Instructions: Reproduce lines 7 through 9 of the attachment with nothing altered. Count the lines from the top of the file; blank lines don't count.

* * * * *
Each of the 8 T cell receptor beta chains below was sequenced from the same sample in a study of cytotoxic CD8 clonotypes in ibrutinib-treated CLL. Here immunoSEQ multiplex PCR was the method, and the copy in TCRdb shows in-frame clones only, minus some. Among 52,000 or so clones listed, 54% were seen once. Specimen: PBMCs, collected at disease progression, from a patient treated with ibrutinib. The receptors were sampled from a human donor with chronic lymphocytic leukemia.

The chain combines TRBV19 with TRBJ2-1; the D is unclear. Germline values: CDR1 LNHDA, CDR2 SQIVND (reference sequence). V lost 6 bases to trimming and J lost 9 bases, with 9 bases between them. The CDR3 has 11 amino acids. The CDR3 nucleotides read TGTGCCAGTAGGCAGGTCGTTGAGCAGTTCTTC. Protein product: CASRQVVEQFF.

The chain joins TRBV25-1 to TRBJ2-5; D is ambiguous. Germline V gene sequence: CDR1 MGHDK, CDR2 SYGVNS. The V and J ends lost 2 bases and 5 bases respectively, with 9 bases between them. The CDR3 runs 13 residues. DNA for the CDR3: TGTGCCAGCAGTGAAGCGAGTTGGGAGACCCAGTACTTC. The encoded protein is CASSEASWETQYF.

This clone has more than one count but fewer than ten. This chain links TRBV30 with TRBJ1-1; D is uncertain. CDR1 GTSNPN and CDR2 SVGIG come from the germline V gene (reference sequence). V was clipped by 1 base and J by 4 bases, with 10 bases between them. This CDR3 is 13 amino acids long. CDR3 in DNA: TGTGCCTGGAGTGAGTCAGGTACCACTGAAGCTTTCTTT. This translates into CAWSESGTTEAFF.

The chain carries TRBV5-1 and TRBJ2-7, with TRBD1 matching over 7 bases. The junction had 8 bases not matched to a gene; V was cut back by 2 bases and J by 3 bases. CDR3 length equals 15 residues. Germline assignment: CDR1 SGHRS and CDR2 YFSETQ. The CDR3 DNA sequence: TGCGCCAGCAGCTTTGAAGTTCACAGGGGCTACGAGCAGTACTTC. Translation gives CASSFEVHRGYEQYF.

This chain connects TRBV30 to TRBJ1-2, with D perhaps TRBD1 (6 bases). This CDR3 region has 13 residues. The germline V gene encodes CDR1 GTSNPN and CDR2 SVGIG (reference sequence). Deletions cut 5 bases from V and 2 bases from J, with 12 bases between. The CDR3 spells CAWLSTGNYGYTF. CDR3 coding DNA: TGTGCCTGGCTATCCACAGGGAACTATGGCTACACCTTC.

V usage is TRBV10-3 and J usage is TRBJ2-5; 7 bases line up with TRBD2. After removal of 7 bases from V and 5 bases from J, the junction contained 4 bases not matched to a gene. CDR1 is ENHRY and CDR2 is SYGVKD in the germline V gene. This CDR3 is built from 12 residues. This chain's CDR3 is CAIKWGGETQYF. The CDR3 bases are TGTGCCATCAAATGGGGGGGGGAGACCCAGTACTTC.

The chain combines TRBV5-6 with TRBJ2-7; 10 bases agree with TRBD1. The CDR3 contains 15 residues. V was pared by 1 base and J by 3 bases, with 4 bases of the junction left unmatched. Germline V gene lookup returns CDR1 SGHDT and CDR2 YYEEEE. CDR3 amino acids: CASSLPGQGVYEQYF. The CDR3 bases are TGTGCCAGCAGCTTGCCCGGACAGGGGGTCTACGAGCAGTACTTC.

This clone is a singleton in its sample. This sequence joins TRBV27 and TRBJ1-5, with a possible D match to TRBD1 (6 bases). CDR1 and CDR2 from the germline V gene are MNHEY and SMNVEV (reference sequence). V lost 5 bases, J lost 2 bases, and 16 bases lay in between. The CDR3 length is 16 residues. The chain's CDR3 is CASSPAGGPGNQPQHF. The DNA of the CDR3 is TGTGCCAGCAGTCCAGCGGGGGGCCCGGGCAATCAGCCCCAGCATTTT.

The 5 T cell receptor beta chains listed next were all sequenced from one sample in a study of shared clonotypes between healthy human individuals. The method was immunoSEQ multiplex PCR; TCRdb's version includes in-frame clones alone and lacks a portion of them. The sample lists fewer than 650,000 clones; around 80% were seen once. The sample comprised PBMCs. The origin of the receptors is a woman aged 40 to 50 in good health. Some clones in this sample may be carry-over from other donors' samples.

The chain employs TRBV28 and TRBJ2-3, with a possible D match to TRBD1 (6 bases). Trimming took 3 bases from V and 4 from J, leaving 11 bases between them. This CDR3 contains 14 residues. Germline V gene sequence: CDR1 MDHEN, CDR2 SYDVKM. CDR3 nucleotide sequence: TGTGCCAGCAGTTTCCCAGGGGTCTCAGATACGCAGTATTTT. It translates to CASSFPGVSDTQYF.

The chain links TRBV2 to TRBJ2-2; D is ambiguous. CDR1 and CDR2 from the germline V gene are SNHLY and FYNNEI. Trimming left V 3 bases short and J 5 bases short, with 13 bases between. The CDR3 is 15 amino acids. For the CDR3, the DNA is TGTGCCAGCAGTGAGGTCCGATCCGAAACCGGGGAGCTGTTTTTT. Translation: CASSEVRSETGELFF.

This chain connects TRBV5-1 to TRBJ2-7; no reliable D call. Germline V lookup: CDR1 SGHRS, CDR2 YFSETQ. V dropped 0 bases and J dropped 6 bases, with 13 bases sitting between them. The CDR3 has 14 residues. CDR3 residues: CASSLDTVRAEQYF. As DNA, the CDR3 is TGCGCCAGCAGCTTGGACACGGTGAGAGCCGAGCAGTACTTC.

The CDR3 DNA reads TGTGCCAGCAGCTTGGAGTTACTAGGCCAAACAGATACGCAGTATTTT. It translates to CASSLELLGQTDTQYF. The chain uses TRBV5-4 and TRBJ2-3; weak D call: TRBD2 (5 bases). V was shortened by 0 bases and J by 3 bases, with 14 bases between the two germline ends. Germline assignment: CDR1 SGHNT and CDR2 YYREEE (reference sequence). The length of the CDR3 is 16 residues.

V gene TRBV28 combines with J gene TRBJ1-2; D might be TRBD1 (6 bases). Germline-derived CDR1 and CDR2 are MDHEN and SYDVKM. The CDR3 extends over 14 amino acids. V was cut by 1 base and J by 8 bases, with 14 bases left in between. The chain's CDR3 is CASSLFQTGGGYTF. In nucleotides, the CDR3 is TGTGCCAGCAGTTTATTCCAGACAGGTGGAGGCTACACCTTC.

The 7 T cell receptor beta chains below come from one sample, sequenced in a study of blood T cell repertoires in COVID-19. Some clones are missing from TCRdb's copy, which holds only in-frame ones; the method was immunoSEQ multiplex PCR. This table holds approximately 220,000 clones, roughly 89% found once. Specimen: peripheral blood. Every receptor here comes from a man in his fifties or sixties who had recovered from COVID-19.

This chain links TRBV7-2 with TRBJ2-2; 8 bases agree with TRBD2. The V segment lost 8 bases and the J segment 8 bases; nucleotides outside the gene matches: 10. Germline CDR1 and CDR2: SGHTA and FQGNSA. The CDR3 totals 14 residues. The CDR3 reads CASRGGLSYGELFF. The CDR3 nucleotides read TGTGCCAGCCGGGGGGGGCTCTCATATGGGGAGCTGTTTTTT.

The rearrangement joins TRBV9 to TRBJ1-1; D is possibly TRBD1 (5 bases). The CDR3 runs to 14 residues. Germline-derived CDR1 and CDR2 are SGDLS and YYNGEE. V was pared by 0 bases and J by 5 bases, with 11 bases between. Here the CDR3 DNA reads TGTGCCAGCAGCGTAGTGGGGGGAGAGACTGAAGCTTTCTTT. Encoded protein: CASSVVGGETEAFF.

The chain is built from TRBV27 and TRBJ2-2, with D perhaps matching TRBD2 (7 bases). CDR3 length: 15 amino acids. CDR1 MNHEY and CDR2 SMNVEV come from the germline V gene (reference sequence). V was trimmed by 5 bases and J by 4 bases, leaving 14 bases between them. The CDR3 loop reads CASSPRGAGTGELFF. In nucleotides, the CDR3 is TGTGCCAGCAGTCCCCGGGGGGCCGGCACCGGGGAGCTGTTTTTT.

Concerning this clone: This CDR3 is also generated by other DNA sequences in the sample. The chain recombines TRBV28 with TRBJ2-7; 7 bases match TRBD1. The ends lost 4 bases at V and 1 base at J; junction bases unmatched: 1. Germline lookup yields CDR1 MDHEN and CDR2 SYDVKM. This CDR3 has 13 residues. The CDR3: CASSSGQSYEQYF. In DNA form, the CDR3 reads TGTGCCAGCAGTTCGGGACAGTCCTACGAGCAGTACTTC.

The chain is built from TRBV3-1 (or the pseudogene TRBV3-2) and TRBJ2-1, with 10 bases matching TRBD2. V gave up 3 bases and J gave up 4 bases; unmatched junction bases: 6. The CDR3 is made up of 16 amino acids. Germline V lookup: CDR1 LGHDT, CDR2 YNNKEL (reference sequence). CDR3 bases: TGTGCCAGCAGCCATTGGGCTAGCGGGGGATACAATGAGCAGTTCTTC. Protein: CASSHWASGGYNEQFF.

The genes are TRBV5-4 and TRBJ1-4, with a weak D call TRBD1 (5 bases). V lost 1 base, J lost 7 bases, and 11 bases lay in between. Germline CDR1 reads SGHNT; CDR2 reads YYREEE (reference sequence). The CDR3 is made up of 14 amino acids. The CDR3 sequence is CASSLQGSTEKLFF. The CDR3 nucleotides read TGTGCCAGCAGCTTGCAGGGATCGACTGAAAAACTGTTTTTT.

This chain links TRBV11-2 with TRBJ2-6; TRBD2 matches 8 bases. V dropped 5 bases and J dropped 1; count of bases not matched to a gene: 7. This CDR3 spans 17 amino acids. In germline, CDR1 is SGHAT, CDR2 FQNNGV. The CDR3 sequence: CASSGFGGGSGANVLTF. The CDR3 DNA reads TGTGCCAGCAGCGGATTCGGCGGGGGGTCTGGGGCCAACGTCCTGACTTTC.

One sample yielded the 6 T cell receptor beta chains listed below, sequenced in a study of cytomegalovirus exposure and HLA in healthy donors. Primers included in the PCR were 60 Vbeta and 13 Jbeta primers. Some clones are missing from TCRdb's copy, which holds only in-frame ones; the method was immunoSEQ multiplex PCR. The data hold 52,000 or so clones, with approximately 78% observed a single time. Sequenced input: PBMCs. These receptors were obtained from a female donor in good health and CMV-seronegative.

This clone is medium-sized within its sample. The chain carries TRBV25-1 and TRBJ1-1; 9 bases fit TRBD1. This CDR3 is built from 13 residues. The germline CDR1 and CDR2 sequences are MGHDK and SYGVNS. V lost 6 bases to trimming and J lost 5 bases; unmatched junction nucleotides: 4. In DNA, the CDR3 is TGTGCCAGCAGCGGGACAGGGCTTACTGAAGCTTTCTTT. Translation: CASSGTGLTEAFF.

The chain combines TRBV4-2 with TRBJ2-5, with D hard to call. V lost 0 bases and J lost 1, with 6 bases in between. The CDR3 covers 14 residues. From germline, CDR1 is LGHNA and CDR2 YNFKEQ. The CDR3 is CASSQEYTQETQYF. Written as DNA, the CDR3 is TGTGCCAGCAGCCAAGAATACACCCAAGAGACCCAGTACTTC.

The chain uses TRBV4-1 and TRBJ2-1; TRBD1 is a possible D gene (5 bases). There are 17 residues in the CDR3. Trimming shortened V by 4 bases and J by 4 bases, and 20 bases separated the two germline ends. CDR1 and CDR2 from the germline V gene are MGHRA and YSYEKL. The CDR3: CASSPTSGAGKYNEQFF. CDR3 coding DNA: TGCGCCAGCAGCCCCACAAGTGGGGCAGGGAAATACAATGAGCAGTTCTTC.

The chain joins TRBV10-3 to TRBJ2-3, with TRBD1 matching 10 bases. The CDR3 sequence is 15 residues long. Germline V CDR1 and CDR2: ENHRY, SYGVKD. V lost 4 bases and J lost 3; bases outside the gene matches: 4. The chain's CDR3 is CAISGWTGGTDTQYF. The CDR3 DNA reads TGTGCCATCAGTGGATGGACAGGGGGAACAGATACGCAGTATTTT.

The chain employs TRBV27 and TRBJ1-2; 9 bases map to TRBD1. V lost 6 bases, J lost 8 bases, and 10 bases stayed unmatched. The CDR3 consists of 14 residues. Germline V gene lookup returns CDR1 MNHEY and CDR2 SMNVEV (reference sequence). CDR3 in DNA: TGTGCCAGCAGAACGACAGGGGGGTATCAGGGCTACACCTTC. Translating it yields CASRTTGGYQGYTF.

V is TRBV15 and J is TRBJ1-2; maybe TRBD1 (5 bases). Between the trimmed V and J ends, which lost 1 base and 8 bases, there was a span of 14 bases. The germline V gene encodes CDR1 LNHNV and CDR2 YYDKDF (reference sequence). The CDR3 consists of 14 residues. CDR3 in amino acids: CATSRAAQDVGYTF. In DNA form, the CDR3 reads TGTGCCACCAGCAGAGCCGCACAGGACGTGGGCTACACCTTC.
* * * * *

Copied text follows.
V usage is TRBV10-3 and J usage is TRBJ2-5; 7 bases line up with TRBD2. After removal of 7 bases from V and 5 bases from J, the junction contained 4 bases not matched to a gene. CDR1 is ENHRY and CDR2 is SYGVKD in the germline V gene. This CDR3 is built from 12 residues. This chain's CDR3 is CAIKWGGETQYF. The CDR3 bases are TGTGCCATCAAATGGGGGGGGGAGACCCAGTACTTC.

The chain combines TRBV5-6 with TRBJ2-7; 10 bases agree with TRBD1. The CDR3 contains 15 residues. V was pared by 1 base and J by 3 bases, with 4 bases of the junction left unmatched. Germline V gene lookup returns CDR1 SGHDT and CDR2 YYEEEE. CDR3 amino acids: CASSLPGQGVYEQYF. The CDR3 bases are TGTGCCAGCAGCTTGCCCGGACAGGGGGTCTACGAGCAGTACTTC.

This clone is a singleton in its sample. This sequence joins TRBV27 and TRBJ1-5, with a possible D match to TRBD1 (6 bases). CDR1 and CDR2 from the germline V gene are MNHEY and SMNVEV (reference sequence). V lost 5 bases, J lost 2 bases, and 16 bases lay in between. The CDR3 length is 16 residues. The chain's CDR3 is CASSPAGGPGNQPQHF. The DNA of the CDR3 is TGTGCCAGCAGTCCAGCGGGGGGCCCGGGCAATCAGCCCCAGCATTTT.